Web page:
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Review: Reggae Rise Up 2018

March 30, 2018

 

Reggae Rise Up Florida returned to Vinoy Park in St. Petersburg, Florida on March 16, 17, & 18 for 3 full days of positive vibes with a jam packed line-up split on two stages overlooking beautiful Tampa Bay. Now in its 4th year, Reggae Rise Up graduated from a one day festival to span a three day weekend headlined by some of the biggest names in Reggae music like Damian “Jr. Gong” Marley, SOJA, The Expendables, and Rebelution. Check out some of my favorite highlights from this year’s festival.

 

 Sailor Jane Photo Credit: Claire Sevigny

 

10. Bringing her powerhouse vocals to the stage to open up the festival on Sunday, local Floridian, Sailor Jane, inspired an acroyoga display during her set.

 

9. The crowd tightened up for Damian "Jr. Gong" Marley’s set to close out day two. With his usual energy, Damian jumped around on stage and opened with “Here We Go”. While singing “Beautiful,” he held out his floor length locks during the line “she shampoos my locks” and cracked me up. I wonder how much shampoo that takes?? The real hero of Damian Marley’s set, though, was his flagman. He waved the green, yellow, and red Pan-African flag during the entire hour-and-a-half long set without rest. That man has serious upper body strength and endurance.

 

8. Marijuana positivity was in the air, literally. From Damian Marley cheering on Florida for legalizing Medical Marijuana and singing “Medication” to Kash’d Out singing their songs about the substance, plus the presence of Regulate Florida for Marijuana Legalization lining up people to sign petitions. It’s so nice to see this issue gaining traction and what better place to find a receptive audience than Reggae Rise Up?

 

7. J Boog exhibited his soulful voice and full band complete with horn section and back-up singers. He always brings a big sound to the stage, but my favorite moment from his set was the transition from his own original song “Good Cry” into the Toots & Maytals iconic single "54-46 (That's My Number)". This smooth transition from newly minted Reggae to original roots music cements the tradition of Reggae as a timeless movement.

Mike Love Photo Credit: Claire Sevigny

 

6. Mike Love brought his booming guitar solos to the Vibe Stage for the last show of their tour and they ended it on a high note (pun intended). Their jam-band infused style of Reggae with super funky basslines, thumping bass drums, and acapella harmonies got everybody jumping.

 

 

5. Kash’d Out killed it when they transitioned seamlessly from their song “Yes I” into Sublime’s “Garden Grove” to end their set at the Vibe Stage.

 

Nahko & Medicine for the People Photo Credit: Omayra Lopez

 

4. Talking backstage after the Nahko & Medicine for the People set with horn player Max Ribner and violinist Tim Snider who really embodied the spirit and message of their music by gifting me with CDs of their solo work. Everyone in Medicine for the People is so down to earth and approachable.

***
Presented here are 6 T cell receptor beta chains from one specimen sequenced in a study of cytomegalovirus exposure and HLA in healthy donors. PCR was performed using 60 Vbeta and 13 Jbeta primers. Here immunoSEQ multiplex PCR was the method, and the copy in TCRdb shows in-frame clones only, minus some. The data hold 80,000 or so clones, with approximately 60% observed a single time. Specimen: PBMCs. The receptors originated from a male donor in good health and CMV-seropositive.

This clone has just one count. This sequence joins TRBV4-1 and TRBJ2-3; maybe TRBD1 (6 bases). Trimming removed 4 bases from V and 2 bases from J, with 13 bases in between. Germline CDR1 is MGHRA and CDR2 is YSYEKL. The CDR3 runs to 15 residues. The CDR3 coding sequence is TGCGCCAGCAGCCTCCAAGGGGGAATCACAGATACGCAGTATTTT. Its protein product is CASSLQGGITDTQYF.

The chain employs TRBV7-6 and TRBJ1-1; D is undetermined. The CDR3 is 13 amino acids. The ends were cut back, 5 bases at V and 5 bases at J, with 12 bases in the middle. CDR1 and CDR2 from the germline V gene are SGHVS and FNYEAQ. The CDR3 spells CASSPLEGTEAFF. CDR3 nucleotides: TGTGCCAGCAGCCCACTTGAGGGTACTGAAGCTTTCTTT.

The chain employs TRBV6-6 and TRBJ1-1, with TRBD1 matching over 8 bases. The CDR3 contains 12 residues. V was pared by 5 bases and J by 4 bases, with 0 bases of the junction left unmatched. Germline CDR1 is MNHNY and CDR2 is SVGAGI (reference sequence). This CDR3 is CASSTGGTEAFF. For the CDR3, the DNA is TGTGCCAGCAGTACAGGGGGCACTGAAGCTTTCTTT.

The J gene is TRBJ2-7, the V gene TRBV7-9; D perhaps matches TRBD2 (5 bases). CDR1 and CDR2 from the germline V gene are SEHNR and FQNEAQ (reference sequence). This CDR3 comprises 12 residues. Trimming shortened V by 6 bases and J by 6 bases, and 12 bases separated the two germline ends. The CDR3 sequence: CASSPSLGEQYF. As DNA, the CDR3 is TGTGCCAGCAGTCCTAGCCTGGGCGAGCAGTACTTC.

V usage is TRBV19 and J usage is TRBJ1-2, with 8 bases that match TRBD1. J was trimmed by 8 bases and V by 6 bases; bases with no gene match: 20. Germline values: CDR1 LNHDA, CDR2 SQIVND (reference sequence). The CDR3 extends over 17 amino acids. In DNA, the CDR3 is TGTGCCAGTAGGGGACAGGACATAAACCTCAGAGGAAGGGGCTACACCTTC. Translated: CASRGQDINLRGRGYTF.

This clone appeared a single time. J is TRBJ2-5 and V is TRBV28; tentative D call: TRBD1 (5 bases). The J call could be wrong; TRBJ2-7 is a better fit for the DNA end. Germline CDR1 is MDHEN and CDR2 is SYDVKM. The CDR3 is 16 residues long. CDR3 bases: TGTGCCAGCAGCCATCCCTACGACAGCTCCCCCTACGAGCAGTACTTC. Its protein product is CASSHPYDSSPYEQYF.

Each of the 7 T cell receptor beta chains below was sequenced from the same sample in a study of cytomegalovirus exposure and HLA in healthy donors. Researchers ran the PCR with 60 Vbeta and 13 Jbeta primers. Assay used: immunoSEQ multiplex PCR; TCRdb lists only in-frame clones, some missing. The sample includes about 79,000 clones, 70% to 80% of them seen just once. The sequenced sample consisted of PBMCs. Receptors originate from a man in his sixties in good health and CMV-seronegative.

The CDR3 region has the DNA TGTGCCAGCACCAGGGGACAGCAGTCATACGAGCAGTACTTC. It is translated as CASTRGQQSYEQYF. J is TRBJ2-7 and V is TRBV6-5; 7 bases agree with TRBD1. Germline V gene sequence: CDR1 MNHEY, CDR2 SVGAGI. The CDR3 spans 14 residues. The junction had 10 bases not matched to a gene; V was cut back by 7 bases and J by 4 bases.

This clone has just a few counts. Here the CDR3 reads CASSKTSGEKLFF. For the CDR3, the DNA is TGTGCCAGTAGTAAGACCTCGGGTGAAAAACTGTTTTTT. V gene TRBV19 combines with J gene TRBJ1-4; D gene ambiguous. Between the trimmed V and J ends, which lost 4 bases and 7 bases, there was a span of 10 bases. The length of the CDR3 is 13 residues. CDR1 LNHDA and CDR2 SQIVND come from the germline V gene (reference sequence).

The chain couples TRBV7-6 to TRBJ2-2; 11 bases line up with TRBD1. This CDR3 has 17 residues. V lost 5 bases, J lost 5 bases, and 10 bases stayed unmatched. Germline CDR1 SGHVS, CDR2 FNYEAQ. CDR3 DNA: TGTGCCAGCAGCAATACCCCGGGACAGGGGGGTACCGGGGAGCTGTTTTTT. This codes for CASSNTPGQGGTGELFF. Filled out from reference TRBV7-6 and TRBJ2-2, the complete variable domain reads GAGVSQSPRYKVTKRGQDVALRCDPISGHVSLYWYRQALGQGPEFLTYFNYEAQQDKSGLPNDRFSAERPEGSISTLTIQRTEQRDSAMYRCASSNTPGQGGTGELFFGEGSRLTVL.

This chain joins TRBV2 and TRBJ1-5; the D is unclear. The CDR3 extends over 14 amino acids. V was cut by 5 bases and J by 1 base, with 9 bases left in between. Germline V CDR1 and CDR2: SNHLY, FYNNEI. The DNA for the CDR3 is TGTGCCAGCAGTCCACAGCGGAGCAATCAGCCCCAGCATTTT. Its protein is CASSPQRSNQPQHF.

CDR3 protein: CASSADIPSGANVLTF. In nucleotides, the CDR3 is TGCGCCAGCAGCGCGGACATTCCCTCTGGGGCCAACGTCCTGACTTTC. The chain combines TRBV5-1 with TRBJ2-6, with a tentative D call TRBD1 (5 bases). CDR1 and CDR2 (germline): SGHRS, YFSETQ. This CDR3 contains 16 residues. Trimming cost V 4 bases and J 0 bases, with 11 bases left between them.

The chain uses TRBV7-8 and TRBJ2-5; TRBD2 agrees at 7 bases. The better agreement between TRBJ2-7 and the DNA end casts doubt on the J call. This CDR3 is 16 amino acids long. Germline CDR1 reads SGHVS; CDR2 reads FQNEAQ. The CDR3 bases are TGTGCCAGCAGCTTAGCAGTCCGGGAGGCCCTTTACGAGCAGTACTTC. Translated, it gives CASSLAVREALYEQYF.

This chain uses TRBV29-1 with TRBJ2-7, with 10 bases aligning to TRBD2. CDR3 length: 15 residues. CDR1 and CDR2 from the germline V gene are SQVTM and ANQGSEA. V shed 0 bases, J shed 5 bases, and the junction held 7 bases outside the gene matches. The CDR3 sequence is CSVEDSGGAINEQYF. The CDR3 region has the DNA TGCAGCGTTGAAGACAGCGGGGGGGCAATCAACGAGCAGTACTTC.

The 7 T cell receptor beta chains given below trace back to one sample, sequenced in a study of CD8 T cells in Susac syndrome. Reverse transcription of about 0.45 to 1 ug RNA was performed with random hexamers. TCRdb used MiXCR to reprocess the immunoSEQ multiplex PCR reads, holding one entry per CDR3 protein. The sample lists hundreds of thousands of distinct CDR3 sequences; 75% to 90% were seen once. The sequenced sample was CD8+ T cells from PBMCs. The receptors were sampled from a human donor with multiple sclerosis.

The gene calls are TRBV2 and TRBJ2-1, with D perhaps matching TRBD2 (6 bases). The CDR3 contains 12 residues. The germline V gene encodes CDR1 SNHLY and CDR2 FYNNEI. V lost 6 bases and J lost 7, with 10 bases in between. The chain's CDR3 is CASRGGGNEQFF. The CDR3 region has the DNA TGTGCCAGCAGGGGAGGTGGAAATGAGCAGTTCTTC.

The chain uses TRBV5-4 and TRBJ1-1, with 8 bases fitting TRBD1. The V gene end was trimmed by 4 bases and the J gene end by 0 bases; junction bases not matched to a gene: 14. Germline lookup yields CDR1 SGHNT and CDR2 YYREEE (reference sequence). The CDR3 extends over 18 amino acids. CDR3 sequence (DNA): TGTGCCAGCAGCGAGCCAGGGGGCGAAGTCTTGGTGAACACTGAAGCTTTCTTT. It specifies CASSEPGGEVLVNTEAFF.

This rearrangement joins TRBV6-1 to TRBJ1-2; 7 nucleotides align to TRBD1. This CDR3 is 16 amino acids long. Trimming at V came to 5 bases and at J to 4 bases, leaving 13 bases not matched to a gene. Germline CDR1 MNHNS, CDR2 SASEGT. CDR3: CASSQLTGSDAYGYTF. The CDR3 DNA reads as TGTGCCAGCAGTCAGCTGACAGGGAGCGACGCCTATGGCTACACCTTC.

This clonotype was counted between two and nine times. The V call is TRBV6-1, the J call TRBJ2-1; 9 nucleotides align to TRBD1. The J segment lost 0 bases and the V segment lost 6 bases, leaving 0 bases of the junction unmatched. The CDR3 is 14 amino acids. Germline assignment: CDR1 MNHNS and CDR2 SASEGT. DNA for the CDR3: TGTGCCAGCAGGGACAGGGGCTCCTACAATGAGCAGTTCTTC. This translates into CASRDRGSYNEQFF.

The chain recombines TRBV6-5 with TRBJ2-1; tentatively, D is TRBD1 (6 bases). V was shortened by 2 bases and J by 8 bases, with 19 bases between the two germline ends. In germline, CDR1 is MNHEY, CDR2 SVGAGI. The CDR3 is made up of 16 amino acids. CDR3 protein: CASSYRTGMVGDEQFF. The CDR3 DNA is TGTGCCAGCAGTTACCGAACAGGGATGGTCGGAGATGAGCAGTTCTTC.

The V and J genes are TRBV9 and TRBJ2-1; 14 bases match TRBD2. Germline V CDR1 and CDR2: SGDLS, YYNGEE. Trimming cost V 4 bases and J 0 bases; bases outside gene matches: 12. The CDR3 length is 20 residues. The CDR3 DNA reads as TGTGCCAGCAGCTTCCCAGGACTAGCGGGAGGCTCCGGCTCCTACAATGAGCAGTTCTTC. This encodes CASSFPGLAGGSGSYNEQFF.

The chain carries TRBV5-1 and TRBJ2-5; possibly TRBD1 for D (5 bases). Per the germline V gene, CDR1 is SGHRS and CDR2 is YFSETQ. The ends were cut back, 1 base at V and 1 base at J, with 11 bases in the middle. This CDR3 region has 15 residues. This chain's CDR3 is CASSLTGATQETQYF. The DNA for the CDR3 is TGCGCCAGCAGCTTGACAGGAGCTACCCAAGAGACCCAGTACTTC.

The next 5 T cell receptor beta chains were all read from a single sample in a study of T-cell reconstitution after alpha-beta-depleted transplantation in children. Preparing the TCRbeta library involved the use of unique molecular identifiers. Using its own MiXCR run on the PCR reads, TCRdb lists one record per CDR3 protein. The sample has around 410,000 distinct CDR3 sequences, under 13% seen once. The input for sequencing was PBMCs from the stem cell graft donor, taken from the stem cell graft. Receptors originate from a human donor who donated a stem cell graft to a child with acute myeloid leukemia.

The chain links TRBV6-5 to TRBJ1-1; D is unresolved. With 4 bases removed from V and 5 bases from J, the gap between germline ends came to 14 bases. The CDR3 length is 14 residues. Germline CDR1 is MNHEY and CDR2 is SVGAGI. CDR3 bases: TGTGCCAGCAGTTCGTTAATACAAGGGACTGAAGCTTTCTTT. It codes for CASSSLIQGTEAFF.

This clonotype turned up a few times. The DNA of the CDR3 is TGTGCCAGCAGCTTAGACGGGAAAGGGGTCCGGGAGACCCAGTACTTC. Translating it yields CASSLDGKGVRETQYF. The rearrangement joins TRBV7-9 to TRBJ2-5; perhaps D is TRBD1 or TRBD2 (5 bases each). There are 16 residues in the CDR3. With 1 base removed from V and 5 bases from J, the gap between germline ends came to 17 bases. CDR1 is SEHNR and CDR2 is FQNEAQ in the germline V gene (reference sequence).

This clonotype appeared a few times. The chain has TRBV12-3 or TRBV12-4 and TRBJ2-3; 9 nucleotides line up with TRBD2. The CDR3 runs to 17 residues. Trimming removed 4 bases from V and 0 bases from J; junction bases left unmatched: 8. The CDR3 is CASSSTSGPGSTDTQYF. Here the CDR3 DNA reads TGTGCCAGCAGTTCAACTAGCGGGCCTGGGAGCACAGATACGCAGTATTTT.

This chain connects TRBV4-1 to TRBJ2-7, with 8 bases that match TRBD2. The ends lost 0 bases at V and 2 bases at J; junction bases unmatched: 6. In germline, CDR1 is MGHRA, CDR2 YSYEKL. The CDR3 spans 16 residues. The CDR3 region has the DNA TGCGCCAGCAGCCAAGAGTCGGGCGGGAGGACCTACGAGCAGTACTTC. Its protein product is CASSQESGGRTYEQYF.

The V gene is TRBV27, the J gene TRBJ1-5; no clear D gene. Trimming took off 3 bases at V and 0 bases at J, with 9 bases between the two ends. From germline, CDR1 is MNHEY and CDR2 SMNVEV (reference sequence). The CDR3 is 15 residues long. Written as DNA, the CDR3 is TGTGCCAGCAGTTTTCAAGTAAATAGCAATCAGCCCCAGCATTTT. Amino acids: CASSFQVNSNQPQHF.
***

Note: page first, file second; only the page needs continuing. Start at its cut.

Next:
New Kingston Photo Credit: Omayra Lopez

3. New Kingston launched “Come From Afar” and keyboardist Tahir Panton expressed absolute joy as the crowd unanimously sang the refrain of the song back at him. After their set, I got to chat with them backstage. What a charming family! Look for the interview coming soon.

 

RDGLDGRN Photo Credit: Claire Sevigny

 

2. RDGLDGRN brough their patented energy to the Reggae Rise Up stage. Playing their Eastside vs. Westside game where they divide the audience into 2 groups and then pit them against each other while playing covers of Notorious B.I.G. and Tupac covers to get the audience riled up before launching into “Million Fans” GRN stepped into the fray getting right in the middle of the crowd. Nothing levels up the energy of a crowd like quite like that. GLD spoke up after the song and addressed the crowd saying “ we love coming to these Reggae festivals because you are some of the sweetest people”

 

 

1. Apparently, Nahko was taking notes during RDGLDGRN’s set, because he too got in the crowd during his performance with his band Medicine for the People. He started the set off solo with just an acoustic guitar, but soon transitioned to the keys when the rest of the band came on stage. Nahko got in the crowd for “Love Letters to God” and stayed there for the entire song. During “Aloha” all the guitarists, including Nahko, and the bassist laid down on stage and proceeded to jam out prone on the stage.

 

Nahko & Medicine for the People Photo Credit: Omayra Lopez

 

Pictures provided by Omayra Lopez
 

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